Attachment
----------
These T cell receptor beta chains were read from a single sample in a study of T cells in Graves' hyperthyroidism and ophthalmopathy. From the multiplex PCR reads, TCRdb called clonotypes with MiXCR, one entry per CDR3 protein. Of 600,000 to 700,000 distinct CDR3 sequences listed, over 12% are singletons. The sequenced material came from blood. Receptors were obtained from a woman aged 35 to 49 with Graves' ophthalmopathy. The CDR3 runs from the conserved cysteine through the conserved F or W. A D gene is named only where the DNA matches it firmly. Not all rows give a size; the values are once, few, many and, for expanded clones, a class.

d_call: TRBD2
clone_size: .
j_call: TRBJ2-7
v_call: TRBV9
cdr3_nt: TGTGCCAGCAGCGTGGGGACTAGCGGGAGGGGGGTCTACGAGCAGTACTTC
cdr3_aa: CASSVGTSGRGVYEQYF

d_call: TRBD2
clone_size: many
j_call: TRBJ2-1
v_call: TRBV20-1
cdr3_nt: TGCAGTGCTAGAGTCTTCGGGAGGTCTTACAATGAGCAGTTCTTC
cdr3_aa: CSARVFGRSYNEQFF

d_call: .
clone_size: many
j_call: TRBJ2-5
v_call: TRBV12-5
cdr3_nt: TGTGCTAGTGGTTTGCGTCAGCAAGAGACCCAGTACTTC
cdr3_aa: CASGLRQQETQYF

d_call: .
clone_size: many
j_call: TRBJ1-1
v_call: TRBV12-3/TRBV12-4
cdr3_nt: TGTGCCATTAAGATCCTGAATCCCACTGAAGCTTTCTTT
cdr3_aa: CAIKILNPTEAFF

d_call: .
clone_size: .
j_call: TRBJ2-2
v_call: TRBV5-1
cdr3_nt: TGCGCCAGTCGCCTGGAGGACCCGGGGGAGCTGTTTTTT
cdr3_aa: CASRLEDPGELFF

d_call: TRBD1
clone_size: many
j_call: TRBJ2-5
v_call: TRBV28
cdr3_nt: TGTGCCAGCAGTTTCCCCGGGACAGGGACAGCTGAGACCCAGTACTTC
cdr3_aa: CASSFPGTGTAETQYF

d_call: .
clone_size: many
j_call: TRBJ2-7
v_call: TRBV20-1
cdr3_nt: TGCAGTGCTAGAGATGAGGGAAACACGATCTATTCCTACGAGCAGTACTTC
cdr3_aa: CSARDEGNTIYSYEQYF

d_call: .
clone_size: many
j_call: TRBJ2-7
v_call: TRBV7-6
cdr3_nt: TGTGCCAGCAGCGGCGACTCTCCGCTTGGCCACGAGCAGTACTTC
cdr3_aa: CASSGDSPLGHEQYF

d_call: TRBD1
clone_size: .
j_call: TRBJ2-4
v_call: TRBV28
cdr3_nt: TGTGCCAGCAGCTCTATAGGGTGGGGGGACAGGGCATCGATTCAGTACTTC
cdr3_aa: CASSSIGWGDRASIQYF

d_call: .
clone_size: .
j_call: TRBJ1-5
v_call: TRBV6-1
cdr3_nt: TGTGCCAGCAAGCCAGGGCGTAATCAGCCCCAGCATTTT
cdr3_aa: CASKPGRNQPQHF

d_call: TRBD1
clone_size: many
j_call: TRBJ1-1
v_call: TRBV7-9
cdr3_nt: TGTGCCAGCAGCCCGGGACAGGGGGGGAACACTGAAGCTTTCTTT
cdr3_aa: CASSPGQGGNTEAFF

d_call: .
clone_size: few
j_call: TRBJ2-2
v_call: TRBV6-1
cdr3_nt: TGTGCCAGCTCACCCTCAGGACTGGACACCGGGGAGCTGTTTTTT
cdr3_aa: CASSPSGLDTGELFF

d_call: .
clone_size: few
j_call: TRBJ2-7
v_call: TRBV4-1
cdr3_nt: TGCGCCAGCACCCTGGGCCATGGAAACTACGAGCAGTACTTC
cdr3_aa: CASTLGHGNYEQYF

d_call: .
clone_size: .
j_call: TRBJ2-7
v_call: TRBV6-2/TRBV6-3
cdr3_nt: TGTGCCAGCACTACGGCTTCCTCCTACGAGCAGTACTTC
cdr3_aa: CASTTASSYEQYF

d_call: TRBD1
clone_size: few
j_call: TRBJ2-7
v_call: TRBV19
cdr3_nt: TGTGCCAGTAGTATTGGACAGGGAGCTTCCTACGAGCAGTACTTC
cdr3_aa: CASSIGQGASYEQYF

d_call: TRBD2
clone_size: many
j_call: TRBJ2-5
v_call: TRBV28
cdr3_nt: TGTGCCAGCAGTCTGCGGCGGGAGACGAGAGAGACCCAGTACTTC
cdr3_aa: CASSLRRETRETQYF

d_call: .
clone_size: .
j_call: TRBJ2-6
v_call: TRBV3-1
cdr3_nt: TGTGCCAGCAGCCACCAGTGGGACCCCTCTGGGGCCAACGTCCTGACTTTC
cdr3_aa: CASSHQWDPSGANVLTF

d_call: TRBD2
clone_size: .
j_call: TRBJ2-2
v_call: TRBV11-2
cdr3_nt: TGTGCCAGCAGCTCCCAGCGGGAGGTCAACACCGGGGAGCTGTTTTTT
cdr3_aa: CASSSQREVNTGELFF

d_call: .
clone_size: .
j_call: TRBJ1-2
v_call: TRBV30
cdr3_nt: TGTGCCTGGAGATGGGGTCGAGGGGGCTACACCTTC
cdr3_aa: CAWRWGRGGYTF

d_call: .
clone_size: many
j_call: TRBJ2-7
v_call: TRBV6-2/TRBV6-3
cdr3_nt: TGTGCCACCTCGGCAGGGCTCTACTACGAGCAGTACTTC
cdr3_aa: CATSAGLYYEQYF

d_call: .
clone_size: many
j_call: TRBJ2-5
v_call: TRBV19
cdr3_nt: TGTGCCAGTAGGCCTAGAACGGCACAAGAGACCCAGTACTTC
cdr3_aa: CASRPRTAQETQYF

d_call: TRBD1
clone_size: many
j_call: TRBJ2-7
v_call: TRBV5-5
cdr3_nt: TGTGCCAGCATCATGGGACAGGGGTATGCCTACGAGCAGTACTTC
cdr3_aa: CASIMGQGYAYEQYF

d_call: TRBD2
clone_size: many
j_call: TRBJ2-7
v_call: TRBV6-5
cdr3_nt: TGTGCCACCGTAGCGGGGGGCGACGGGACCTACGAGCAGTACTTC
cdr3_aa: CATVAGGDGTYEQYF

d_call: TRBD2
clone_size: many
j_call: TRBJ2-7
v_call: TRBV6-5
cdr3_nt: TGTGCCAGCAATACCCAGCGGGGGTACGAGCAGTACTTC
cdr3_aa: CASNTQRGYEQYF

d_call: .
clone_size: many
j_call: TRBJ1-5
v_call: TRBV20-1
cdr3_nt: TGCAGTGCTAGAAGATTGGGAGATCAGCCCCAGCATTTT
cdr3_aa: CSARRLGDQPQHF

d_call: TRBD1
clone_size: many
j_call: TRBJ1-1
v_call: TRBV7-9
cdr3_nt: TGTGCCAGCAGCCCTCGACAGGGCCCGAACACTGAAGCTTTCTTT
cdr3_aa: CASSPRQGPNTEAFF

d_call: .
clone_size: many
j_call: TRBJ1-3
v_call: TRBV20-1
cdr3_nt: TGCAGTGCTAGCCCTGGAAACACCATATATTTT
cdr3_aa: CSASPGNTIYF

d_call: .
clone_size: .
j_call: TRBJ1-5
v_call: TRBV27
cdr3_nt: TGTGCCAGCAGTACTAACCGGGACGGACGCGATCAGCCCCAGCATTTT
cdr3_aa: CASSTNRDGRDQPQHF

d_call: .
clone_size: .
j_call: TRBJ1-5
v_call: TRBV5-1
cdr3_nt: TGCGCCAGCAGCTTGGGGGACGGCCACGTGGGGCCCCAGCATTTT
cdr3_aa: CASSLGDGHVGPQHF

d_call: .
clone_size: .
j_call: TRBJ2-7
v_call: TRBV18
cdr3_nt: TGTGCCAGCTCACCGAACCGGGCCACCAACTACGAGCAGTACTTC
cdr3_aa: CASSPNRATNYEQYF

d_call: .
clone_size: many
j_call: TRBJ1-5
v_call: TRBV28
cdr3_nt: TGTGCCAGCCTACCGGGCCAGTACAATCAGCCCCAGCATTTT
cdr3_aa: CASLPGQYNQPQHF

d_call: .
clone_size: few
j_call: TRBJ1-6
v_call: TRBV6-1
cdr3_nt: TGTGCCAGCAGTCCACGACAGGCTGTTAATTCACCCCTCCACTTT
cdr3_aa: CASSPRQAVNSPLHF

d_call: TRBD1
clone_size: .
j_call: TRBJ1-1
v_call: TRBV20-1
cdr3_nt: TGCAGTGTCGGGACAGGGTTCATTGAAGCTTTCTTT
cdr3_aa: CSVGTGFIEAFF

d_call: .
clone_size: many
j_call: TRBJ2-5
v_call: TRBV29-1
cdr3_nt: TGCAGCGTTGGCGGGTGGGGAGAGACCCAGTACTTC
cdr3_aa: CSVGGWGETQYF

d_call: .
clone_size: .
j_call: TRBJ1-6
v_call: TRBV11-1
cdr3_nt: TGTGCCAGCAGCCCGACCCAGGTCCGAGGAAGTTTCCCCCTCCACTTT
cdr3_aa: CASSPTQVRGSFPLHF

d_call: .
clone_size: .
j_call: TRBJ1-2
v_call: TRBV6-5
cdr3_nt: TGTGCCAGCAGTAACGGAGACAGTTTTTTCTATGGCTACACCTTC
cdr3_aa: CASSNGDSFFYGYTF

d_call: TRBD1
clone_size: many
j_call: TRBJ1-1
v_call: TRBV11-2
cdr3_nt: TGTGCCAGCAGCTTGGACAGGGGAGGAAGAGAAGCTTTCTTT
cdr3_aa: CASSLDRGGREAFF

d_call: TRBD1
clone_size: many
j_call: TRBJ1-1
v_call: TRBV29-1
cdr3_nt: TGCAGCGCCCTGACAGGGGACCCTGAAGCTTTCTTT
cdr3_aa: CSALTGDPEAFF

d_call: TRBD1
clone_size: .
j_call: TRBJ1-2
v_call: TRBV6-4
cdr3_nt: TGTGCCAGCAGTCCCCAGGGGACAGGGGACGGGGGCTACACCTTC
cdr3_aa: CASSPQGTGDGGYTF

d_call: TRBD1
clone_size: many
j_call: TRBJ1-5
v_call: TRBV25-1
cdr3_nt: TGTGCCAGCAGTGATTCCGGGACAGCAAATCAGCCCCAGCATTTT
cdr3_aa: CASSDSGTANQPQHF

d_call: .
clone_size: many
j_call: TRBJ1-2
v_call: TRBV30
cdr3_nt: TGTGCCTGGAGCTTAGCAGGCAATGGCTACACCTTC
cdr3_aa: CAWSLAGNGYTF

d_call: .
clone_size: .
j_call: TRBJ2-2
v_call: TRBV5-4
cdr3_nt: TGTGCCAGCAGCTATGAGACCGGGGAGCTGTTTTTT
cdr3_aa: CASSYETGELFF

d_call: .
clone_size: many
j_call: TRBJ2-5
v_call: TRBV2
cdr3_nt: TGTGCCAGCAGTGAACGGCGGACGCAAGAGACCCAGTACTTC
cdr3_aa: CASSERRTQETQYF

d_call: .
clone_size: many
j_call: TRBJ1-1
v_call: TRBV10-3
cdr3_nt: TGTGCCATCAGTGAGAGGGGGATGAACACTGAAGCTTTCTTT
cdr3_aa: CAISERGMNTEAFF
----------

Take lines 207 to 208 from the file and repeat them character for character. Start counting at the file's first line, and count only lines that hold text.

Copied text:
clone_size: .
j_call: TRBJ1-6